Some So-Hi Estates subdivision residents don't like the idea that their water bills could increase.
They also don't like practices of the So-Hi Domestic Water Improvement board.
Residents say a proposed rate increase would be a financial burden and believe the board has not done a good job trying to justify the proposal.
"People are worried," said John Crowder, a Mohave County government employee who lives in the tiny subdivision on the west side of the Cerbat foothills with his wife and two young sons.
"Make it fair.
Make it clear on why they need the raise in rates."
Homeowner Bob Singer, who is undergoing chemotherapy, said he expects his bills to go up $35 to $40 per month in his single-wide mobile home.
His bill in August amounted to $38.78.
The current rate structure is $17.50 for the first 1,500 gallons and 75 cents for each 500 gallons for up to 4,000 gallons.
The median usage is 8,000 gallons per month, and comes to $27.25.
The water district has 210 customers.
The proposal would create a sliding scale designed to encourage water conservation, according to board member Richard Leibold.
The comparison chart states rates would increase 1 percent for 2,000 gallons ($18.50) and average 23 percent ($33.50) for median useage.
Higher operating and maintenance costs justify the rate hike proposal, board chairman Jack Hommel said.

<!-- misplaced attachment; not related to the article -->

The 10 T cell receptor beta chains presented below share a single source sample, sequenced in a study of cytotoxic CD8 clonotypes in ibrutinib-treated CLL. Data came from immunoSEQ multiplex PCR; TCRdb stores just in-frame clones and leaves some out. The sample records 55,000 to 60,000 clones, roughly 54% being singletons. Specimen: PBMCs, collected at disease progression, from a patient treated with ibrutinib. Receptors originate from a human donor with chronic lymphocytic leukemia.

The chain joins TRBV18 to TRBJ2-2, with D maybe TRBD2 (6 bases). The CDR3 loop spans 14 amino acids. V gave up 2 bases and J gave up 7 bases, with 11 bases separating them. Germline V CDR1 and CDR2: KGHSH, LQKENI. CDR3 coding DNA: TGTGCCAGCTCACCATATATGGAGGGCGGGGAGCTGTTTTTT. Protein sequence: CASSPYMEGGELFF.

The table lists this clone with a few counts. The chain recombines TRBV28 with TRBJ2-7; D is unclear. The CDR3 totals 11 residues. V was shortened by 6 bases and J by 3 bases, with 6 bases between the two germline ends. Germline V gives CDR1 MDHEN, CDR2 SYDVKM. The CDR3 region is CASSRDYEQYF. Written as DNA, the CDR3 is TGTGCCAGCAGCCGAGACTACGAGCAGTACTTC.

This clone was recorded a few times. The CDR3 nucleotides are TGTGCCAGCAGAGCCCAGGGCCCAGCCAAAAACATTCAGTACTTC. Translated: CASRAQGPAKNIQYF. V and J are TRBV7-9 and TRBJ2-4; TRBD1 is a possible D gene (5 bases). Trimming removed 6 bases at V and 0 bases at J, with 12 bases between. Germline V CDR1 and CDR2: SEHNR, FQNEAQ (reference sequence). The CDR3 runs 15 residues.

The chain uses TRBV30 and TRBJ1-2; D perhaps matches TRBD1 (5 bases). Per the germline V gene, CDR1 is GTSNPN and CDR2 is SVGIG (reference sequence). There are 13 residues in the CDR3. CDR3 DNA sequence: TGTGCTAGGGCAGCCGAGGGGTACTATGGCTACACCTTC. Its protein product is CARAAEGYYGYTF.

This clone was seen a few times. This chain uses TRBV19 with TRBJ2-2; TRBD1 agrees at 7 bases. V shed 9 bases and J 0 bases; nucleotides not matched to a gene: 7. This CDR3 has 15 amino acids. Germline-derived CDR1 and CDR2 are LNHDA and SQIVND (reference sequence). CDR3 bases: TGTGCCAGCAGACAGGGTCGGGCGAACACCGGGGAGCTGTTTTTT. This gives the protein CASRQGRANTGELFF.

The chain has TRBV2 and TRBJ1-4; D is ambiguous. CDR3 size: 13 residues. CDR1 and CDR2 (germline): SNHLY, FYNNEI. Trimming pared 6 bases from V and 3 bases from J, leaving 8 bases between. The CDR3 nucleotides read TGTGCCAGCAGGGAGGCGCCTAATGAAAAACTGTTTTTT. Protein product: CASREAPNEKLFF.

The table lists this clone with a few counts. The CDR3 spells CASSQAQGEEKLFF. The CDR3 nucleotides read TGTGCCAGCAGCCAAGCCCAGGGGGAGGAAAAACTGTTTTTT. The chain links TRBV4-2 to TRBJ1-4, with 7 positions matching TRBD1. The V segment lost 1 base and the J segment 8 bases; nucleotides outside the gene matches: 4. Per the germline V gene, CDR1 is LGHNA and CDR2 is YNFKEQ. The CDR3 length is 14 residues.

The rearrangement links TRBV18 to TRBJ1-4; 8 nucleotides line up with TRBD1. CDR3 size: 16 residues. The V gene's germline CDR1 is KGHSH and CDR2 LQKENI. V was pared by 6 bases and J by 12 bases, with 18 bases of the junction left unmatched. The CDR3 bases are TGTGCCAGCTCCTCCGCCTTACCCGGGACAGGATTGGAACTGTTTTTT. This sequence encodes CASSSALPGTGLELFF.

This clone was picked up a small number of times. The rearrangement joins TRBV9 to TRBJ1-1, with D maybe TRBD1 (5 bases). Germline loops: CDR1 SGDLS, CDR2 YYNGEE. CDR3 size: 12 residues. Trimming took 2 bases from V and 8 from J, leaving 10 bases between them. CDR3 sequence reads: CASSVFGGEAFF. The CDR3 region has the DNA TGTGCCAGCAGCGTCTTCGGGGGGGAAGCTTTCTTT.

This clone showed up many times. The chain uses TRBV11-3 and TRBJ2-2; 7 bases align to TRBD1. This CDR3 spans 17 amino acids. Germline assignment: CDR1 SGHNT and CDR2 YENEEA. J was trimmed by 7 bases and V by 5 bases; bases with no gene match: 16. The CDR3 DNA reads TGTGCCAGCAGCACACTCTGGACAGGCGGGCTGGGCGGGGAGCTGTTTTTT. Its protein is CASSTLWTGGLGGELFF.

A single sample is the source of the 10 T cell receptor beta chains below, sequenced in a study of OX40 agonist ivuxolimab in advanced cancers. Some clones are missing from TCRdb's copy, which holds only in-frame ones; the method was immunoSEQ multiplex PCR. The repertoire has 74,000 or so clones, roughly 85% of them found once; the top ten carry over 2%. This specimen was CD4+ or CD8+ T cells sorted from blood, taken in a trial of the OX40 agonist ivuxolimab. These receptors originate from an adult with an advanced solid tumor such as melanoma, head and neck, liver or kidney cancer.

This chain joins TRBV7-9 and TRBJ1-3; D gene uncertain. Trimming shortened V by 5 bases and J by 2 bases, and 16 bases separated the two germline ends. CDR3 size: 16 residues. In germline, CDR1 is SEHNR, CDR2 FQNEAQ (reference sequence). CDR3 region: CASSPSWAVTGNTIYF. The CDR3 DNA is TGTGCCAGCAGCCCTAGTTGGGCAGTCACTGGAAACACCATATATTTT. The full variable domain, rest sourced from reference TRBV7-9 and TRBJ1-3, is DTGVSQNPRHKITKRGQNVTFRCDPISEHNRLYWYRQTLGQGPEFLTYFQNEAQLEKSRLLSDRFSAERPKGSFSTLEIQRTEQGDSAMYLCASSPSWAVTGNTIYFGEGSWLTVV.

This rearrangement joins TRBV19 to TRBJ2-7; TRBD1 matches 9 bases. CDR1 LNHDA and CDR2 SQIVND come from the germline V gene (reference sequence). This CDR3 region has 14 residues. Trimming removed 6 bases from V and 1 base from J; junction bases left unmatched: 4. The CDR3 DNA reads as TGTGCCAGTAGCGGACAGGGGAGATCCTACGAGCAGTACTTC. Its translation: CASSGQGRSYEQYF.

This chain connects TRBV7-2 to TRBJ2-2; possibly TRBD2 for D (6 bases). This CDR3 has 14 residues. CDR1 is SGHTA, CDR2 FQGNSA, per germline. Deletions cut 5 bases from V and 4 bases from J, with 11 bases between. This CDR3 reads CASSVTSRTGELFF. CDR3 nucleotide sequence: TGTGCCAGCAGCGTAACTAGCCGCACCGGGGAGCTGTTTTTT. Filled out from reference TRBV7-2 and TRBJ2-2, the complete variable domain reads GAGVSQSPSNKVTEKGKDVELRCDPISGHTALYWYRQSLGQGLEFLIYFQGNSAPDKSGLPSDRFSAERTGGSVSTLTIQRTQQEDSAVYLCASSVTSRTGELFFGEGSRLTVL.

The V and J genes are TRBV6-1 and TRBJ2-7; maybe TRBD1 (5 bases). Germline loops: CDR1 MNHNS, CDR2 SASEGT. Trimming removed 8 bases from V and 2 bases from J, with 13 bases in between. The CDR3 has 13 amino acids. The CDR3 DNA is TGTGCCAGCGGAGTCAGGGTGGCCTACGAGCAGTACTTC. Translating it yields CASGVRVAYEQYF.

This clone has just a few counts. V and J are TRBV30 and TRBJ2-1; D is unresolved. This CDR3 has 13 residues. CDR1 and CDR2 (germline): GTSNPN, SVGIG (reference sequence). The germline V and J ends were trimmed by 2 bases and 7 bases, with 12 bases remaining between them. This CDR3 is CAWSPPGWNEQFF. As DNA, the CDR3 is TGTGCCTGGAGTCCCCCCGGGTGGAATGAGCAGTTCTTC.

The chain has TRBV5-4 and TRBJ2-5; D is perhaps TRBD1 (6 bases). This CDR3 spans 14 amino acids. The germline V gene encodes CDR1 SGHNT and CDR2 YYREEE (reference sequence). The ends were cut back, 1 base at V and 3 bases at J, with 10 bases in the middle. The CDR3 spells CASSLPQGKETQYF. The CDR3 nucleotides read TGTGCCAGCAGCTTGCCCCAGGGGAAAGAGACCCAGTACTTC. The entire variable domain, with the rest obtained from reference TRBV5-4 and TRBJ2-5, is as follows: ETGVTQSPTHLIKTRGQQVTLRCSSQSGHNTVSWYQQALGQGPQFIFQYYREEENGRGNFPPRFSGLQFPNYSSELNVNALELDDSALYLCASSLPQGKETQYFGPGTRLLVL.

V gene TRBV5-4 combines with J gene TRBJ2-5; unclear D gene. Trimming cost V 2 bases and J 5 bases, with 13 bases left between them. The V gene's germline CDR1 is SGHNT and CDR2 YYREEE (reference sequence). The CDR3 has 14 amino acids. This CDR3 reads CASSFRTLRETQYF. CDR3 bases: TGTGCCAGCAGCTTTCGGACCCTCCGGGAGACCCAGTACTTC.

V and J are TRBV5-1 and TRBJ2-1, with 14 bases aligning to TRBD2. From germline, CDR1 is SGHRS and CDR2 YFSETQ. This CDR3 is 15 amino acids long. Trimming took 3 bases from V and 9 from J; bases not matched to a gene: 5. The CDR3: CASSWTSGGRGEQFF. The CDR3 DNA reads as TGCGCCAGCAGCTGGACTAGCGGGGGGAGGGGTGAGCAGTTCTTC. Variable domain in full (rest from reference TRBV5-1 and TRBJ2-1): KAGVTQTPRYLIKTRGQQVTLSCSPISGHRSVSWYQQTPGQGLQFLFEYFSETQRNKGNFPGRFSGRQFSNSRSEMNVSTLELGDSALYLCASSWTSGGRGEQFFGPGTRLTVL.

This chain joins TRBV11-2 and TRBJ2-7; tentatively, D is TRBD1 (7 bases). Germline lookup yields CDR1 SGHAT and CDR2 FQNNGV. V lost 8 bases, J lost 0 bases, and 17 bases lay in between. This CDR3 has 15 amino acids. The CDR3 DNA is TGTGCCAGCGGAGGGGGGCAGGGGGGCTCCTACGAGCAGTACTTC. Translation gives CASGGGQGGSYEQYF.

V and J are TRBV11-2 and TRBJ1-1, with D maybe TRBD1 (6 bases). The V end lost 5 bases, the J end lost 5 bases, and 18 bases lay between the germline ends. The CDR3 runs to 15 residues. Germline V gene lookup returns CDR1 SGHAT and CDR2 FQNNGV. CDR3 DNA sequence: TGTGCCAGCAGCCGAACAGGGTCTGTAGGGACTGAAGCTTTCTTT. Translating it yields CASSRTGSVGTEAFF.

"You understand that the (water) system is 10 years old and is beginning to show its age, and we have increasing maintenance and repair costs," Hommel said.
"We have in the past year in a half had pipe ruptures, equipment rentals and doubling costs of electricity.
Those are just some of many of the costs that absolutely have to be done."
The district gets water from a well near Johnston Canyon leased from the city of Kingman for 40 years, Hommel said.
Leibold, an artist who has served on the board off and on for 16 years and is the only elected member, acknowledged that the board could have done a better job of explaining the rate hike proposal.
"There was a lot of misunderstanding as to why we are doing it," he said.
Leibold said that during the Aug.
14 board meeting he suggested postponing a decision in response to the concerns raised by people who packed the meeting.
Leibold and Hommel were criticized about how they acted during the meeting.
Singer's wife, Maralyn Flynn-Singer, said that when a woman asked questions about business operations, Leibold became irate, threw his cap on the counter and said, "I don't have to listen to this crap."
Leibold said he does not recall wearing a cap, adding, "That is their opinion.
I did not use profanity.
I did use the word 'crap.' Those people were very hostile."
Flynn-Singer and Crowder also criticized Hommel for announcing that customers had to submit questions in writing two weeks in advance of meetings.
Hommel said he did so "so that it will not become disruptive and all submitted questions, queries and comments will be addressed at the next scheduled meeting."
Such a policy violates the spirit of the state's open-meetings laws, said Phil MacDonnell, an attorney for the Phoenix law firm representing the Arizona Newspapers Association.
"This is a really drastic approach," he said.
Hommel was following the "normal procedure," Leibold said.
However, Leibold said customers are free to speak and ask questions about agenda items and during the "call to the public" at the end of the meetings.
"You are not going to get any peace until you let them have their say," he said.
Flynn-Singer said, "We would support this board if they treated us with a little more dignity."